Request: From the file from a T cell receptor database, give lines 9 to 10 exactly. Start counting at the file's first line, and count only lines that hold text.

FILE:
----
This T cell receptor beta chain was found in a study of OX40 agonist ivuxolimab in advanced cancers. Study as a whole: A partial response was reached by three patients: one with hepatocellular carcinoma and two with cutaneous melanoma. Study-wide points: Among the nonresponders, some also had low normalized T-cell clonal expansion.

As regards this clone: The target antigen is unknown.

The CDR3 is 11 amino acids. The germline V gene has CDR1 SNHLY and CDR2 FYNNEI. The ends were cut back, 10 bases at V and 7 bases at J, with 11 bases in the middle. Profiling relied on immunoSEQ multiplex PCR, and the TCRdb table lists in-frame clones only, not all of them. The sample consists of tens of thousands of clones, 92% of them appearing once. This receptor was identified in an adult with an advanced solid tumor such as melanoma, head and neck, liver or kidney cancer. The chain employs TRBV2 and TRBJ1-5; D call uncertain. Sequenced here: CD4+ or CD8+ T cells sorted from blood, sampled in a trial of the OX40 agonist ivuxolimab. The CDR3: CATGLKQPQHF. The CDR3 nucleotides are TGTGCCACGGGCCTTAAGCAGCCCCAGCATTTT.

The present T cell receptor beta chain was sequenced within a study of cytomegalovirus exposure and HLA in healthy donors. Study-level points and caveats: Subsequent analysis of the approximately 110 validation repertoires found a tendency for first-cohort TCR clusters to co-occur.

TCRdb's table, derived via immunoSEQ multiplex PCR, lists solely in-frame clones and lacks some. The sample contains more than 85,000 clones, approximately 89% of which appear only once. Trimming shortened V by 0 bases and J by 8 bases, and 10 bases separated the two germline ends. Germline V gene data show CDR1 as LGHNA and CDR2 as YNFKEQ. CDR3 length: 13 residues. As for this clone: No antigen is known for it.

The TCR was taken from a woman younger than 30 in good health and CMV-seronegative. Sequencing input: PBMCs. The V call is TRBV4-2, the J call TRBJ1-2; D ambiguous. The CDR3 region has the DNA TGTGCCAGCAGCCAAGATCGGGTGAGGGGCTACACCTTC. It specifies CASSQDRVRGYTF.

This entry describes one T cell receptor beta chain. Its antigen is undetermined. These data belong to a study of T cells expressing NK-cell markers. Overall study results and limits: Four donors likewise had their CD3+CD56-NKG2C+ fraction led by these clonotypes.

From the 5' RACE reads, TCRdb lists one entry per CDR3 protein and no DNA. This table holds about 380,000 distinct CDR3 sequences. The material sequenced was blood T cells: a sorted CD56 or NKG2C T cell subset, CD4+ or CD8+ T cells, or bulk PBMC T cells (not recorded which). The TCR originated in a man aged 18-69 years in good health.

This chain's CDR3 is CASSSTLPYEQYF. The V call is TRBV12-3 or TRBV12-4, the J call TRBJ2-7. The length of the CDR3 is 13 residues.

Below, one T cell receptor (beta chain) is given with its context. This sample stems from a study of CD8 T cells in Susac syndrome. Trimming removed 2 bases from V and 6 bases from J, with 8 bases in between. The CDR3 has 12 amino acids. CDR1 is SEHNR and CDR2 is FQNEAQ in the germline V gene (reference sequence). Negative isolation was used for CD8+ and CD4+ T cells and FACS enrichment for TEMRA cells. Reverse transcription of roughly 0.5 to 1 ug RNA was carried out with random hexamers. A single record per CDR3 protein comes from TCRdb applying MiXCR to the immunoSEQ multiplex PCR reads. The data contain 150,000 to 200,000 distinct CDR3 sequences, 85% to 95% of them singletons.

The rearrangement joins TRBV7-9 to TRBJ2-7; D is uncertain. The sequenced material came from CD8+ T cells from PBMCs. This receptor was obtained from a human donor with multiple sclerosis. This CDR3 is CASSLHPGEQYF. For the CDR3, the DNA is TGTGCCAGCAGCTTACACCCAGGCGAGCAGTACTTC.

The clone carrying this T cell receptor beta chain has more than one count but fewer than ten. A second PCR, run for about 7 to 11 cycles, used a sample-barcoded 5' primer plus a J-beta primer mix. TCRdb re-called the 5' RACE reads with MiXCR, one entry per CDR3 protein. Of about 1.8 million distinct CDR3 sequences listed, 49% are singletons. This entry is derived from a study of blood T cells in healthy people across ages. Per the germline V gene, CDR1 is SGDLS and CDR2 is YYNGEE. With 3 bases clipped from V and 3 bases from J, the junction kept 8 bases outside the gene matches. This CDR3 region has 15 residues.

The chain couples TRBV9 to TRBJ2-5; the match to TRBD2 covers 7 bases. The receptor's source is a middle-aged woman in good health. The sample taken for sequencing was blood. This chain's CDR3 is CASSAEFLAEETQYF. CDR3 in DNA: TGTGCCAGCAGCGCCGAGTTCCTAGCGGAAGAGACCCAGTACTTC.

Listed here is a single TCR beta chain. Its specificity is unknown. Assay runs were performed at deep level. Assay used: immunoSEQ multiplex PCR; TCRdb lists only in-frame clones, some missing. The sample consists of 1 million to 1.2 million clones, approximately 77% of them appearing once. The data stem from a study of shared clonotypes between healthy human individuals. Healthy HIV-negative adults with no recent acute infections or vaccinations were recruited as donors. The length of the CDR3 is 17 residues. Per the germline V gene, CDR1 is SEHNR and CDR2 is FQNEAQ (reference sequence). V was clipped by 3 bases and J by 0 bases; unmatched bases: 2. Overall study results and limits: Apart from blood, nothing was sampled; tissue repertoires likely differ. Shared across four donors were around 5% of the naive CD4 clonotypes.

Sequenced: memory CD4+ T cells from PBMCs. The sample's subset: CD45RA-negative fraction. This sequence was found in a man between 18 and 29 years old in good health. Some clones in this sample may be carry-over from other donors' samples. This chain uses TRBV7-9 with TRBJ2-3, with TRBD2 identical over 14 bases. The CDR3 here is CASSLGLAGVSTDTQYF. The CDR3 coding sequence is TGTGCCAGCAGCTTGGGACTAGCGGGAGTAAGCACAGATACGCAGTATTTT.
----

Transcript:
This chain's CDR3 is CASSSTLPYEQYF. The V call is TRBV12-3 or TRBV12-4, the J call TRBJ2-7. The length of the CDR3 is 13 residues.

Below, one T cell receptor (beta chain) is given with its context. This sample stems from a study of CD8 T cells in Susac syndrome. Trimming removed 2 bases from V and 6 bases from J, with 8 bases in between. The CDR3 has 12 amino acids. CDR1 is SEHNR and CDR2 is FQNEAQ in the germline V gene (reference sequence). Negative isolation was used for CD8+ and CD4+ T cells and FACS enrichment for TEMRA cells. Reverse transcription of roughly 0.5 to 1 ug RNA was carried out with random hexamers. A single record per CDR3 protein comes from TCRdb applying MiXCR to the immunoSEQ multiplex PCR reads. The data contain 150,000 to 200,000 distinct CDR3 sequences, 85% to 95% of them singletons.